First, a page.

While many might credit no-edge technology to La Sportiva’s Speedster, the Italy-based shoemakers pioneered the design in the late 90s. It began with the Mantra, a shoe recently re-released under the same name. Although it has gone through several iterations, no-edge found its most popular form in the La Sportiva Futura.
La Sportiva no longer stands alone as the world’s only no-edge developer, however, their years of experience have made for the best no-edge shoes money can buy. The natural question many climbers have is of the edge. Why not have a corner to stand on a small foot?
In short, removing an edge provides a consistent contact patch. For an example, place your finger-tip on a flat surface. Now rotate your wrist up and down as though you were standing high through a toe. You will notice that the contact patch of skin remains the same through the movement.
As a result, no-edge toes do not pop because of standing beyond the length of the edge. This is helpful on slabs, volumes and smears. To that effect, the smearing nature of the platform allows the climber to move with greater confidence even when they fail to place their feet precisely. Stefano Ghisolfi wears these shoes on World Cup lead routes for this reason. He can simply stick and go.
Another reason for no-edge comes from the rounding. In theory, a corner pushes the wall further from your foot. The Futura circumvents this problem by wrapping the big-toe. This detail carries less significance than the first but should be mentioned. As the shoe breaks in, this detail becomes more noticeable.
With an understanding of no-edge technology it becomes easier to understand the Futura. Unlike its predecessors, the Futura exists at the intersection of almost all of La Sportiva’s greatest technologies.
First, the P3 tensioning band is a comprehensive solution to downturn. The extremely stretchy leather lower of the shoe requires a high-tension band to fight the material’s natural stretch. The Futura itself also requires a good deal of downsizing. Together, downsizing and the P3 band make for a soft and sensitive shoe that has enough tension to stand on bad feet.
Where some softer shoes fail to make standing on small holds a comfortable experience, the multipart design of the Futura masters a small shoe’s potential discomfort. The stress is distributed across each of these parts to reduce the pressure on the big-toe. With the stress reduced, the P3 band then pulls the heel and the forefoot into the shoe. This puts the forefoot under pressure, which La Sportiva again relieves with perforations wrapping the forefoot.
This is an older technique, but one that has persisted over the years.
Next, we have the Solution’s fast-lacing system. The Futura was designed with this strap in mind, further distributing the toe’s pressure across the entire foot. When paired with the stretchy leather, this makes for a quickly customizable fit that feels good out of the box. In terms of customization, the leather forms quickly to the foot. After only a few sessions, your foot will have found a unique home in the shoe.
Where synthetic shoes offer a lack of stretch, meaning it feels relatively the same over the length of the shoe’s life, the Futura progressively feels better as it wears in. It is rare to find a shoe that operates well out of the box, and also gets better as it ages.
The Futura has many strengths. The heel, for example, seems like a more sensitive version of the Miura heel. This means that it pulls on little grips with ease. It also means it rotates well on the rock. Most of all, it is durable. The more specialized a shoe becomes, the more delicate it can seem to become as well. This need not be the case.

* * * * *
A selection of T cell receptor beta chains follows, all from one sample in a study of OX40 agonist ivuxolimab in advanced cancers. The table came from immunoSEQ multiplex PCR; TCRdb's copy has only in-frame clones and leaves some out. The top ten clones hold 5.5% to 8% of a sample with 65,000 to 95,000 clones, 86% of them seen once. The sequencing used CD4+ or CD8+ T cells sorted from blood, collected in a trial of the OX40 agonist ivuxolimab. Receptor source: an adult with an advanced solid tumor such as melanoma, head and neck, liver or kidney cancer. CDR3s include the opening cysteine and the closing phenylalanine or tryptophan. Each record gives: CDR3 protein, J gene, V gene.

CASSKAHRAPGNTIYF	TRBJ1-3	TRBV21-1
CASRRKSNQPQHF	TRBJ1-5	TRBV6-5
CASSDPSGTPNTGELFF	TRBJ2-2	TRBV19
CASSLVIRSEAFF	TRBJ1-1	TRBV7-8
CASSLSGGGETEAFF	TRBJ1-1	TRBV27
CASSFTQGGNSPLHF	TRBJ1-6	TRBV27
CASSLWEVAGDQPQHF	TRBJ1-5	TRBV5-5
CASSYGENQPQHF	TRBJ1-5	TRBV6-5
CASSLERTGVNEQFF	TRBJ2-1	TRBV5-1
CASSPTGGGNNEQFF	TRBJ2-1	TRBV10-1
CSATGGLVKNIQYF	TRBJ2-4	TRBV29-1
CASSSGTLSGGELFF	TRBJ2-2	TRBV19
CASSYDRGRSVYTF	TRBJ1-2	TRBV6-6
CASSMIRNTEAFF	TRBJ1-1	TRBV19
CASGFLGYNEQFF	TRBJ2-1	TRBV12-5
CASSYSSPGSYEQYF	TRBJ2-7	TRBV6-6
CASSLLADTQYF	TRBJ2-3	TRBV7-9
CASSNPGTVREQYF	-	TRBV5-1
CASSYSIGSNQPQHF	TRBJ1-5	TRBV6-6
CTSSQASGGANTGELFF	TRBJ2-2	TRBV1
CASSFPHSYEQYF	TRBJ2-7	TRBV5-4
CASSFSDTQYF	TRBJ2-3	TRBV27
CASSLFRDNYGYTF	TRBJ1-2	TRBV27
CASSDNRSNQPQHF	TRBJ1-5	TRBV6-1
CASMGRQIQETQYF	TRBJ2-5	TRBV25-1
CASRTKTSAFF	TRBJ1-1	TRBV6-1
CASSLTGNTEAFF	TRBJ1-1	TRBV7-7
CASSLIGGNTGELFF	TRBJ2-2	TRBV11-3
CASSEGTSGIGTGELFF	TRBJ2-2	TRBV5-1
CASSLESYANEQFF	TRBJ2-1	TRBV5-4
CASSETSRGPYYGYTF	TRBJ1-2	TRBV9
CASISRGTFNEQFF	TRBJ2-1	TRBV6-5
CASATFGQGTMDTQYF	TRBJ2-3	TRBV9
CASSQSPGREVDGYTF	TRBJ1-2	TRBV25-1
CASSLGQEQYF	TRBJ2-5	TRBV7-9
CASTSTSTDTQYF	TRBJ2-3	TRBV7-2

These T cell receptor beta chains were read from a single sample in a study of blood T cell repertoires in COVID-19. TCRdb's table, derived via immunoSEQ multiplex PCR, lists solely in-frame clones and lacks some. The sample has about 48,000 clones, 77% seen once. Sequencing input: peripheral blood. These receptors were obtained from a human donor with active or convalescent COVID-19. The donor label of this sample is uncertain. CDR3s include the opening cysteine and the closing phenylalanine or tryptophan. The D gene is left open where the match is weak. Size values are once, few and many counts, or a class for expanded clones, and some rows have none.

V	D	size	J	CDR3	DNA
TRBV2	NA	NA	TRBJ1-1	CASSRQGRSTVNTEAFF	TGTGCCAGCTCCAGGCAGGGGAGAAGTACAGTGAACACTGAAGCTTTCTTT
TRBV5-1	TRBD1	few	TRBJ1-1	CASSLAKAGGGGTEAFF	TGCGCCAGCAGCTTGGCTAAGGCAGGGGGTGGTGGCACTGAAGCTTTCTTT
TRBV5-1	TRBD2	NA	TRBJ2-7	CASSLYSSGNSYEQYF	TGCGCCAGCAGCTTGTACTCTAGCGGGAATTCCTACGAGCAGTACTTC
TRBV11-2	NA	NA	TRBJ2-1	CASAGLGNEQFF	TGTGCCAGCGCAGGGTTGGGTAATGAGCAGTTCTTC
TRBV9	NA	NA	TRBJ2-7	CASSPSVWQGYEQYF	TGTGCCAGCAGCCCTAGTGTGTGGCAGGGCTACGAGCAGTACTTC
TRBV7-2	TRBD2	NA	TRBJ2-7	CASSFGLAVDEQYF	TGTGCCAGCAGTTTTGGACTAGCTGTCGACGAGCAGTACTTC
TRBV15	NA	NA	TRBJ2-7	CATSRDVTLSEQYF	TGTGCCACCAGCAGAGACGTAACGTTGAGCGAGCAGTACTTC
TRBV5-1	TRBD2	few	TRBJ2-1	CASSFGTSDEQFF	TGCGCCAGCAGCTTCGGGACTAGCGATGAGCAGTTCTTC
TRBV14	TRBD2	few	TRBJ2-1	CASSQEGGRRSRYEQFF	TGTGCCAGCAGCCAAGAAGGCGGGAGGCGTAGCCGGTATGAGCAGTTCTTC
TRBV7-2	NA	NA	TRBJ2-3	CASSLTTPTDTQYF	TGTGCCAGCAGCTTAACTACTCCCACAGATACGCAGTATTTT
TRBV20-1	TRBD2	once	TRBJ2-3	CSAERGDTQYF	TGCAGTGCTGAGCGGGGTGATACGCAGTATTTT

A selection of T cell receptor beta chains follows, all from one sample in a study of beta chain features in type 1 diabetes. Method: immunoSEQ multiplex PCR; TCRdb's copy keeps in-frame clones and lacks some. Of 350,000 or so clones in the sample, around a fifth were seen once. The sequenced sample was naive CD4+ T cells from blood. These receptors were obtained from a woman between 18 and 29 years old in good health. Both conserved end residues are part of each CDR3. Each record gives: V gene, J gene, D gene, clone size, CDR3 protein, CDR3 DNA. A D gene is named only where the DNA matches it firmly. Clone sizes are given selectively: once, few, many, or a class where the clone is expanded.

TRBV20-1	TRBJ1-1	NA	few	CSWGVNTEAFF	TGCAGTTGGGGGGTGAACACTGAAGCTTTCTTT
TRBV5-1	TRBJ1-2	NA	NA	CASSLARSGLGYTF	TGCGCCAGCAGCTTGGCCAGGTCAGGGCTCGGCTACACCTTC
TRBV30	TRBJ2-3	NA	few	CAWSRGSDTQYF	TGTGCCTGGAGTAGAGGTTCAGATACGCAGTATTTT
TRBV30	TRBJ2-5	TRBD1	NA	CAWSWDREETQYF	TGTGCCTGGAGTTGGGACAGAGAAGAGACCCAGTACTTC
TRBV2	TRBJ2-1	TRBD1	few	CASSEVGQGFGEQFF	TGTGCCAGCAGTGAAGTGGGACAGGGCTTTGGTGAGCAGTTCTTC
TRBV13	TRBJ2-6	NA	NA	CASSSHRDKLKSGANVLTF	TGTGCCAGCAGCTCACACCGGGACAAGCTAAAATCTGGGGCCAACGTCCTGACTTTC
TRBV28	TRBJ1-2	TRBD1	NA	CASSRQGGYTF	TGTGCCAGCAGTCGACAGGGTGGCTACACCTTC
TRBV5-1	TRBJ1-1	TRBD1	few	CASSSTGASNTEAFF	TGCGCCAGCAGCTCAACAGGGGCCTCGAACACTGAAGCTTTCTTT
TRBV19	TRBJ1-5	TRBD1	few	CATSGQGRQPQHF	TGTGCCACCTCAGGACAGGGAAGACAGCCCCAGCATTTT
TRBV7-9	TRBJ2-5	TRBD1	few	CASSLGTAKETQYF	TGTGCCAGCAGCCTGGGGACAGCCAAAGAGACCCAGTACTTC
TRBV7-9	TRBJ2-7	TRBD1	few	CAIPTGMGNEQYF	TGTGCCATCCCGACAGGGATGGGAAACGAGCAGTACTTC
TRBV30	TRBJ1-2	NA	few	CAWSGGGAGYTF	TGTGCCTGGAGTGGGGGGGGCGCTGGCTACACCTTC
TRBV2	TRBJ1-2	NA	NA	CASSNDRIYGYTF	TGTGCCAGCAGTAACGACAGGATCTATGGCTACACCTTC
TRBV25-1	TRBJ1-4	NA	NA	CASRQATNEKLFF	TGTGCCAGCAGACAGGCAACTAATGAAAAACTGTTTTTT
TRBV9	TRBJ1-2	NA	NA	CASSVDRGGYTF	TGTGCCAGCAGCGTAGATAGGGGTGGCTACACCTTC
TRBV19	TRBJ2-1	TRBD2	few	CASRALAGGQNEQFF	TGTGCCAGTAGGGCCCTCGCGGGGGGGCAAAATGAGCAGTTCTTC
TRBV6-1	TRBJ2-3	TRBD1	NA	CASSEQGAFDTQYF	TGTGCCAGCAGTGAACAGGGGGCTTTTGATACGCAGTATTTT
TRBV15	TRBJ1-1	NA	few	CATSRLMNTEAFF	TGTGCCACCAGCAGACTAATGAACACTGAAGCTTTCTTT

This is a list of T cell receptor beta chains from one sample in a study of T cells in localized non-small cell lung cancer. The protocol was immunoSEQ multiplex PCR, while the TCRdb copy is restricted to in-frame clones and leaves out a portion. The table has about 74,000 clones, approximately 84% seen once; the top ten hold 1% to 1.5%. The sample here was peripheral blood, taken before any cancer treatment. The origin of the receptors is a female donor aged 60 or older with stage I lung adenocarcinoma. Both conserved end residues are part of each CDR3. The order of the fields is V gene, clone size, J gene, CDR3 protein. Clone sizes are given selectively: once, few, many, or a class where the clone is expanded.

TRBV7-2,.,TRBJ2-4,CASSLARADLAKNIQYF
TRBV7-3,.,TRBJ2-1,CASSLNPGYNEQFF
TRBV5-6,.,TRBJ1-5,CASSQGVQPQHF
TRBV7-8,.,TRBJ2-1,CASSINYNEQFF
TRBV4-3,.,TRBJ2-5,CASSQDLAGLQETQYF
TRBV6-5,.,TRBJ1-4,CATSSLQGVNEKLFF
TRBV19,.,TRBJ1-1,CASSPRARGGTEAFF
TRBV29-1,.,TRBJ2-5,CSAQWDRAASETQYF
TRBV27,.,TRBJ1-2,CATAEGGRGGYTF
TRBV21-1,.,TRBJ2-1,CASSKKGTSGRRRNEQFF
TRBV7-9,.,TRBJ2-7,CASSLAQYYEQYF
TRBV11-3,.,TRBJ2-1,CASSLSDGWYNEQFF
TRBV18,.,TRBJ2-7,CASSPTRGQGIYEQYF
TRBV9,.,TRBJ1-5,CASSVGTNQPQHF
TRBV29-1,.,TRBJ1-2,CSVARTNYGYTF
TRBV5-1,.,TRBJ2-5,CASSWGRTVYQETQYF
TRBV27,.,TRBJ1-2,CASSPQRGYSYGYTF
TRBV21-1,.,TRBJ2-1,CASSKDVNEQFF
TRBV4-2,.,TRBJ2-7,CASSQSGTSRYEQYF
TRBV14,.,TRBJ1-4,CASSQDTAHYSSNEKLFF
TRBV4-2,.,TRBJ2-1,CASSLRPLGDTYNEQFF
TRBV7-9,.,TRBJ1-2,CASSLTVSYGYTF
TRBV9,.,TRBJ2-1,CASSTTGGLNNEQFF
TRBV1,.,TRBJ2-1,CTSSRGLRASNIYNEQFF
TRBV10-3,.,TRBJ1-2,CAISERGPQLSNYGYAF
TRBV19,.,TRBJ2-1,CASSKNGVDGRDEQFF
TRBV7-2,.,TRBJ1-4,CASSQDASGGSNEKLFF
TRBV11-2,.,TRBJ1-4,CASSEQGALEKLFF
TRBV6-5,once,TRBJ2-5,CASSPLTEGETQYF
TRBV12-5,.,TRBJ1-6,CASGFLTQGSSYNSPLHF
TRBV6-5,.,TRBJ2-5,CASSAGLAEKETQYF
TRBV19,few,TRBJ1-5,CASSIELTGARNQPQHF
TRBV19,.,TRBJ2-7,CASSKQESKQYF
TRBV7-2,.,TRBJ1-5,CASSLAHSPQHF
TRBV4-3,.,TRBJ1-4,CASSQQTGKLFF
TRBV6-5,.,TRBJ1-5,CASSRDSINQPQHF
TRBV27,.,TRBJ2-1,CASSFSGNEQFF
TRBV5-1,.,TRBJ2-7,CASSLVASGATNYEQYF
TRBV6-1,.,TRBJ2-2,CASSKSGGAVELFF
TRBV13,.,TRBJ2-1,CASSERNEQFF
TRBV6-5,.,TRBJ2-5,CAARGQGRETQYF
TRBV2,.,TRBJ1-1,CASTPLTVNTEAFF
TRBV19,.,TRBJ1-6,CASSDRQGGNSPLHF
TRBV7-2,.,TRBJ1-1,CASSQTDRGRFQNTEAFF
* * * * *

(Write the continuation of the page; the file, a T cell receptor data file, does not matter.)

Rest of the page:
Moving into the more technical components of the shoe, the Futura offers a slightly asymmetric platform complete with a nice down-turn and Vibram’s XS Grip 2 rubber. The rubber wears evenly because it doesn’t have any high-profile edges that can wear off on the smeary nature of volumes. It also asks the climber to move underneath their big-toe when possible. This larger surface area means that the climber has the opportunity to prolong the life of the shoe.
Gripped tested the low-volume version of the Futura and found it more appealing than the higher volume of a performance fit. The narrower design makes for tighter suction, although the higher volume will act better for those with wide feet. Furthermore, the colour scheme of the low-volume is very difficult to beat. It is one of the prettiest shoes you can buy.
The Futura excels both outdoors and indoors. Of the two, our editor preferred it indoors in terms of performance. With that said, it is a delicate platform for outdoor climbing. Delicate, in this sense, refers to the sensitivity of the shoe. Its sticky base seems to ask for quiet feet, well-placed toes and precise movement.
Indoors, this flips on its head. The Futura sticks to holds. That’s what it does. Missed the foot? No worries, just smear. It is going to be okay. The shoe absolutely annihilates volumes and provides confidence on some of the wackiest low-angle walls.
Its weakness is on training boards. While the Futura is more than strong enough to handle a MoonBoard, the little incuts that define some holds on training boards sometimes ask for a bit more hook. On a board’s hand-heel matches, however, this shoe does not quit. It rocks well and does not slip.
The greatest weakness of the shoe is its toe patch. It toe-hooks well, but if you are too aggressive with your toe-hooks, it can begin to peel. This peel can occur along the no-edge seam on foot drags as well. It doesn’t really affect the performance of the shoe, but it is something to consider.
All in all, the Futura is a masterpiece. Although it is good at so many things, what makes it stand apart is how fun it is to use. You want to wear these shoes. They make you feel special. After performance, that is all a person can ask from a high-quality climbing shoe.